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Ray Bradbury: Sometimes You Just Need To Pack Up Your Dinosaurs And Leave The Room

Picture of Ray Bradbury author of Fahrenheit 451 to illustrate this story about his childhood.
As a child, author Ray Bradbury experienced a painful turning point that was so powerful it affected him for the rest of his life.

What he learned from this experience became one of the foundations of his success in writing stories…


While in elementary school Ray Bradbury became a huge fan of the sci-fi series Buck Rogers, which told stories about a hero fighting for justice in a futuristic world. He collected everything he could find about it, including cutting out and saving all the Buck Rogers comic strips that were printed each day in the newspaper.

Picture representing author Ray Bradbury as a child being bullied by a classmate.He loved the stories and it made him happy to read them, but there was a problem… all his friends thought Buck Rogers was a really dorky thing to be into.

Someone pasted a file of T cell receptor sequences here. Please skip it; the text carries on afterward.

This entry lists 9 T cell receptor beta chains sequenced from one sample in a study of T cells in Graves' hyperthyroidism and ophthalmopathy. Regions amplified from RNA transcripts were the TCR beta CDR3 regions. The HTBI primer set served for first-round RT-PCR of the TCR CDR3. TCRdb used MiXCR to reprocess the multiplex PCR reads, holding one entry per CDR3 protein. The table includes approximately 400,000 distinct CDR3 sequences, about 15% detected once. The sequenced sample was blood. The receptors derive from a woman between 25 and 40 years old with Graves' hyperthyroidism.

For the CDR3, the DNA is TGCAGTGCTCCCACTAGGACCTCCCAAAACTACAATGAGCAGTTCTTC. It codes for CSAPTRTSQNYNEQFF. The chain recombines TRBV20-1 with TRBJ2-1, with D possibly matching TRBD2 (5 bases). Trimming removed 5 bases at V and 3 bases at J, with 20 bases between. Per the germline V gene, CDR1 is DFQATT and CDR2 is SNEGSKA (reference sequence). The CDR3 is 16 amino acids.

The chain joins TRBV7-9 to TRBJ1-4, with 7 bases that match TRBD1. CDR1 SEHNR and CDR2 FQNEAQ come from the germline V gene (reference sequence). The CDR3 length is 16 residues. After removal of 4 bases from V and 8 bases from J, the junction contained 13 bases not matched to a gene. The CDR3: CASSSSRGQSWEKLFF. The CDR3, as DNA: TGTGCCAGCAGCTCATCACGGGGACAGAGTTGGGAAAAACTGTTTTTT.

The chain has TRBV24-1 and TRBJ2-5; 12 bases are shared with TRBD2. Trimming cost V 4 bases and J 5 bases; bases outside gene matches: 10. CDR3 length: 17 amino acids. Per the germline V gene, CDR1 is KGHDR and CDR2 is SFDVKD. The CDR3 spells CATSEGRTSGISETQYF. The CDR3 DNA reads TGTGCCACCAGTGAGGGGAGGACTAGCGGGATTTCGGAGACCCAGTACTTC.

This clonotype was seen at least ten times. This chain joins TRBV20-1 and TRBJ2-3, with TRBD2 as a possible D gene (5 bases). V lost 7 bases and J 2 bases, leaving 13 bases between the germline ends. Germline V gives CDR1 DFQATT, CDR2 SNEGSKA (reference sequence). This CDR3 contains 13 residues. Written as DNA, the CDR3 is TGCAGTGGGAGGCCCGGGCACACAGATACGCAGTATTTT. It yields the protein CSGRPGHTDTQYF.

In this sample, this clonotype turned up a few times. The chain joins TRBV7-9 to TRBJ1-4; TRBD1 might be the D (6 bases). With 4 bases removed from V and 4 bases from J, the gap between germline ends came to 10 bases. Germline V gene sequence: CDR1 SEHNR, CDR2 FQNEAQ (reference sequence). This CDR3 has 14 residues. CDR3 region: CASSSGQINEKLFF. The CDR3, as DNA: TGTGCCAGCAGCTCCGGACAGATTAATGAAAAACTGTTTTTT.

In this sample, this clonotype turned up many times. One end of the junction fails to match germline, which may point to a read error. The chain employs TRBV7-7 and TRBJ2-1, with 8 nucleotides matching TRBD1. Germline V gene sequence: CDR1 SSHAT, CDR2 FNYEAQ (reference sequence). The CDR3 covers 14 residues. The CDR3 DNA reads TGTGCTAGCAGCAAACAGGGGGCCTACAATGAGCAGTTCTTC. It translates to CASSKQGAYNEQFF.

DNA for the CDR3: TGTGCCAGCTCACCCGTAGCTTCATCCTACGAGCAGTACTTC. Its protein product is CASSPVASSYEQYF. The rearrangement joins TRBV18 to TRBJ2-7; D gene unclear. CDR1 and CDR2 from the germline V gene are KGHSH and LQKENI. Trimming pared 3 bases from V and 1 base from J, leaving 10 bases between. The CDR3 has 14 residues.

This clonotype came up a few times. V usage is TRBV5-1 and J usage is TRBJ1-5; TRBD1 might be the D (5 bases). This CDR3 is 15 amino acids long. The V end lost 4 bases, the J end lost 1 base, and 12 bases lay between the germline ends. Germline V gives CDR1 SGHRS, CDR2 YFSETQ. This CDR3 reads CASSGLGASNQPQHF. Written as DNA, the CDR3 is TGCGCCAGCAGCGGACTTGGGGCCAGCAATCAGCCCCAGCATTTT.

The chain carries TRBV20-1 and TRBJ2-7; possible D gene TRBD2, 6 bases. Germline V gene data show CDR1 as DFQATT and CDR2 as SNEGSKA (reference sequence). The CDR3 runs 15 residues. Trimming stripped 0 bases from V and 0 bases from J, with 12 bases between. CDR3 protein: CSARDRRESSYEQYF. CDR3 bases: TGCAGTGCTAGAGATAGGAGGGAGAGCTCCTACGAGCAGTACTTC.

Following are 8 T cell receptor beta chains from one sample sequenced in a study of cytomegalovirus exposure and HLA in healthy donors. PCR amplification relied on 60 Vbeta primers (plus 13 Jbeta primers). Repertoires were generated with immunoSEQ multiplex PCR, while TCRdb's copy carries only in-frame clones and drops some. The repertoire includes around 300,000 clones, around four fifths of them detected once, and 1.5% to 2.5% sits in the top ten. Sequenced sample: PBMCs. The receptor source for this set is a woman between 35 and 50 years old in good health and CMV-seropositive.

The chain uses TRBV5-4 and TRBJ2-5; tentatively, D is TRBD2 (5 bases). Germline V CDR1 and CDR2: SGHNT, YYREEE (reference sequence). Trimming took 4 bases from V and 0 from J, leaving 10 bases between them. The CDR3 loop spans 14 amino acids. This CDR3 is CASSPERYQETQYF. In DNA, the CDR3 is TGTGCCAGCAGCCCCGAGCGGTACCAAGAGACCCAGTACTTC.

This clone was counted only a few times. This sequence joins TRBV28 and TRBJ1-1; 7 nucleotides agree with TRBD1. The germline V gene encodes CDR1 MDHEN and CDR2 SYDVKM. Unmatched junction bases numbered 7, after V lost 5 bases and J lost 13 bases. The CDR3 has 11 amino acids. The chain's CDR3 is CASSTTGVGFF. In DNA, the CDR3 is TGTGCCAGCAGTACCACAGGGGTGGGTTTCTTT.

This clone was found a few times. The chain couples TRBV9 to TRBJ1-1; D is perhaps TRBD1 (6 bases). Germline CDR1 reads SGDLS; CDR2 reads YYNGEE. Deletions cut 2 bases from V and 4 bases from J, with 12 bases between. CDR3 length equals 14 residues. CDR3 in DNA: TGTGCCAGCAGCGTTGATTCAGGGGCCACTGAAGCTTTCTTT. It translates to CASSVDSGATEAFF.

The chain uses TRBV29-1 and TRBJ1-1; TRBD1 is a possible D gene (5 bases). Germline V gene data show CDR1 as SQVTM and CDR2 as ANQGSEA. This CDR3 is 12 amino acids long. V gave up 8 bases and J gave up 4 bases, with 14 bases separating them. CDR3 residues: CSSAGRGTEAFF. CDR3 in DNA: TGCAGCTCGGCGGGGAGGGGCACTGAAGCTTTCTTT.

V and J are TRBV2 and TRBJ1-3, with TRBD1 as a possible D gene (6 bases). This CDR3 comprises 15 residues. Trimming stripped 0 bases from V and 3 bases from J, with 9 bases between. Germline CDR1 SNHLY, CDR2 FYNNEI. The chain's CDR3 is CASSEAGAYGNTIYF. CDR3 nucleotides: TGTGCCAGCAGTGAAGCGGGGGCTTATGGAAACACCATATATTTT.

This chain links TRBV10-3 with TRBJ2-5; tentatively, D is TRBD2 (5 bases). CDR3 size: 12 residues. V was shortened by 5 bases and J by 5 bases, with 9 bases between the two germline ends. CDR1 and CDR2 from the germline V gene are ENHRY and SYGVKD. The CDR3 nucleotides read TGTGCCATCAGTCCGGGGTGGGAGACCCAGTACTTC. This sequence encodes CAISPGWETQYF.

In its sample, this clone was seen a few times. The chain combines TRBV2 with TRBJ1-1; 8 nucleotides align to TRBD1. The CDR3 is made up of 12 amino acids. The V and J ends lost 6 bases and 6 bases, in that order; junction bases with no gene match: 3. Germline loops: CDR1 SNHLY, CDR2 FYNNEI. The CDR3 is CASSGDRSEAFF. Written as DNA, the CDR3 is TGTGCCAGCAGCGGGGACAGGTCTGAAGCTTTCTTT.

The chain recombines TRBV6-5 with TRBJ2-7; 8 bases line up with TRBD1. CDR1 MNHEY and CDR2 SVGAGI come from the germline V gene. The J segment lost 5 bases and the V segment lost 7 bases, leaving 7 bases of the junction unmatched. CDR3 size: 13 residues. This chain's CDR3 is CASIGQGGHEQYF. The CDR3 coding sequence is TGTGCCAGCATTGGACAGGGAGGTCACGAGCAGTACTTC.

It wasn’t long before his (so called) friends started to openly make fun of him for collecting Buck Rogers stuff. It got so bad that one day he ran home in tears and tore up all the Buck Rogers comic strips he had collected, vowing to give up following that story forever.

He thought that would be the end of that, no more collecting comic strips no more being made fun of.

Picture of Buck Rogers from a comic strip like Ray Bradbury used to collect as a child.However, a few days later he burst into tears again, but for a different reason.


So what happened? Well in the few days after ripping up the comic strips the young Ray Bradbury came to a realization.

He realized that by giving up something he loved so much he had let a major part of himself die, and it would stay dead forever unless he took action…

I went back to collecting Buck Rogers. My life has been happy ever since. For that was the beginning of my writing science fiction.

Since then, I have never listened to anyone who criticized my taste in space travel, sideshows, or gorillas. When this occurs, I pack up my dinosaurs and leave the room.

I love the image of Ray Bradbury tucking dinosaurs under his arm and exiting a room full of haters. There’s definitely a great lesson here about why you should never cave in to negative people or compromise your true self, because it will only hold you back.

Easier said than done of course, but if a little kid can do it then there’s hope for the rest of us don’t you think?